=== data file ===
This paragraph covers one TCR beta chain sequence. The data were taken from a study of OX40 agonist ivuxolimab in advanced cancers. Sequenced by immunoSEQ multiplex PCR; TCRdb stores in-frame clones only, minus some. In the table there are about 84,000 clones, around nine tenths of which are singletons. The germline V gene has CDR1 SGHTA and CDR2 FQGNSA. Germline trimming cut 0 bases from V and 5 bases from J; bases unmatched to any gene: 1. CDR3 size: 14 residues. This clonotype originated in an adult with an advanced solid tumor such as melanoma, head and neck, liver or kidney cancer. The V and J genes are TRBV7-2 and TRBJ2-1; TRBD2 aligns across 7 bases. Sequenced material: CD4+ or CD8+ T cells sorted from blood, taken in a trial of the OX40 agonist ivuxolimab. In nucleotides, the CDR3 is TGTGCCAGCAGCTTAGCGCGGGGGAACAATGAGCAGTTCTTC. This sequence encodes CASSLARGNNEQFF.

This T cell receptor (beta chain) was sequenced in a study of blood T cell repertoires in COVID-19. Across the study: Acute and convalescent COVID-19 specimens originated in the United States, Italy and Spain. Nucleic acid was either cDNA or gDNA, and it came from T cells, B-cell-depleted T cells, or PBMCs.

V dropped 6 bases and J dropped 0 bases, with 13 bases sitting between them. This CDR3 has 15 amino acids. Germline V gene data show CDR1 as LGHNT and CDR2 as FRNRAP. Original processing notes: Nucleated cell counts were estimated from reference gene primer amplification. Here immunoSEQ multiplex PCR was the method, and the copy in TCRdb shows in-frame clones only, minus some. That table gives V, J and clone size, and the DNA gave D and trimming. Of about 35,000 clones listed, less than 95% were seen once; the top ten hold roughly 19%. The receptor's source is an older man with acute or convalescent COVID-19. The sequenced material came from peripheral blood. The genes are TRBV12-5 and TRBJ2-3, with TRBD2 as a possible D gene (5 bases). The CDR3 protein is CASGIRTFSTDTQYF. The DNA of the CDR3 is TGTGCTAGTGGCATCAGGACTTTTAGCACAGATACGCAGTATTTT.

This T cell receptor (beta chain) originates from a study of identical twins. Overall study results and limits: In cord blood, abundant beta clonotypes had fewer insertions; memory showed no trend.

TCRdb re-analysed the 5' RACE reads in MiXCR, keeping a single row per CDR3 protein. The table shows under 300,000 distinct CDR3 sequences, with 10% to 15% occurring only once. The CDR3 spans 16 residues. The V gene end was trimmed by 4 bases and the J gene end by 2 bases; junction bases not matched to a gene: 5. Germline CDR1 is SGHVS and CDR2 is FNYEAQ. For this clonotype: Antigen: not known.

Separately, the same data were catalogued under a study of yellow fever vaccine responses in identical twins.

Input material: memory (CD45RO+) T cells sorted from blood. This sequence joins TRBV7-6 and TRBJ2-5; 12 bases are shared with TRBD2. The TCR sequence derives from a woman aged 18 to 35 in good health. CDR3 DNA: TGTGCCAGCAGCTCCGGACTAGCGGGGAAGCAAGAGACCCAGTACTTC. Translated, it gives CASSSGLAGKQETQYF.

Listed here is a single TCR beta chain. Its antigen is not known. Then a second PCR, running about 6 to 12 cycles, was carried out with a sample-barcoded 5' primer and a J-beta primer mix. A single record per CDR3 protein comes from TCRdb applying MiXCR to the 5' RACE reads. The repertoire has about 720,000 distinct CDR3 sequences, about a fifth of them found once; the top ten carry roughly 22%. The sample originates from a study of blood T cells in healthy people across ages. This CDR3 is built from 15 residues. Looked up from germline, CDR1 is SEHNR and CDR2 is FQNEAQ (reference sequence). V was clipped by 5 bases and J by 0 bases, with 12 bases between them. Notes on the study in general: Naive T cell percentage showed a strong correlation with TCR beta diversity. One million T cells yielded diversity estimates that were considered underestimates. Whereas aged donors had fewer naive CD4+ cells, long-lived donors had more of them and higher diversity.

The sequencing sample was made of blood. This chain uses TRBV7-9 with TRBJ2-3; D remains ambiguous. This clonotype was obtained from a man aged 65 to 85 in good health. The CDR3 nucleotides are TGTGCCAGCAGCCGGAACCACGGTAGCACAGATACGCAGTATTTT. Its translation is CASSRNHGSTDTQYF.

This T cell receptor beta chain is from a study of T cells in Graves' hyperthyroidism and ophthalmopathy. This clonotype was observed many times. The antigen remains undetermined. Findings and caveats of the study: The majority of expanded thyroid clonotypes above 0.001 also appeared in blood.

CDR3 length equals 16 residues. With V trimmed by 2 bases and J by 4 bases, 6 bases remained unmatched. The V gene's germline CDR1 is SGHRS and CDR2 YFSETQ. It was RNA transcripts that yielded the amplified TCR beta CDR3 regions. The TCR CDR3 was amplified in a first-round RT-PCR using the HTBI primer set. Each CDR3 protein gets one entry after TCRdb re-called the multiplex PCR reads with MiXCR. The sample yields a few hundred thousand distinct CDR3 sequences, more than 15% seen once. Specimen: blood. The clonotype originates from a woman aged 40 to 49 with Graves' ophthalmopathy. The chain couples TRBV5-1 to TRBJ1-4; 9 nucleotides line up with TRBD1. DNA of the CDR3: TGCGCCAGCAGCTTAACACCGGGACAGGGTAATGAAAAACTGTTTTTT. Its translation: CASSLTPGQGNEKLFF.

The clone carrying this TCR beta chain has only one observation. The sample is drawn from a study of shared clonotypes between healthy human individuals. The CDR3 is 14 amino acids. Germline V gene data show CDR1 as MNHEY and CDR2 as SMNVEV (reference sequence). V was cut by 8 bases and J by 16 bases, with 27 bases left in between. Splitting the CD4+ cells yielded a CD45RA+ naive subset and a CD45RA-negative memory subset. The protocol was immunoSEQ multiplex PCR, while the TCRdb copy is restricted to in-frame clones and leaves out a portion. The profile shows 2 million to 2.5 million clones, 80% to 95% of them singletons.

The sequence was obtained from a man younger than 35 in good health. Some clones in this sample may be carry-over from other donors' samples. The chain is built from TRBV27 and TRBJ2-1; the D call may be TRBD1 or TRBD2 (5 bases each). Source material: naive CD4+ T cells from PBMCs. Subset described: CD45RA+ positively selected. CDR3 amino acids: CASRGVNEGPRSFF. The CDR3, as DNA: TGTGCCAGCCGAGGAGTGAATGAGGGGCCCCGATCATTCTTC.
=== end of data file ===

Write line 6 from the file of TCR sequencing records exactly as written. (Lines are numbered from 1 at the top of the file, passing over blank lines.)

Separately, the same data were catalogued under a study of yellow fever vaccine responses in identical twins.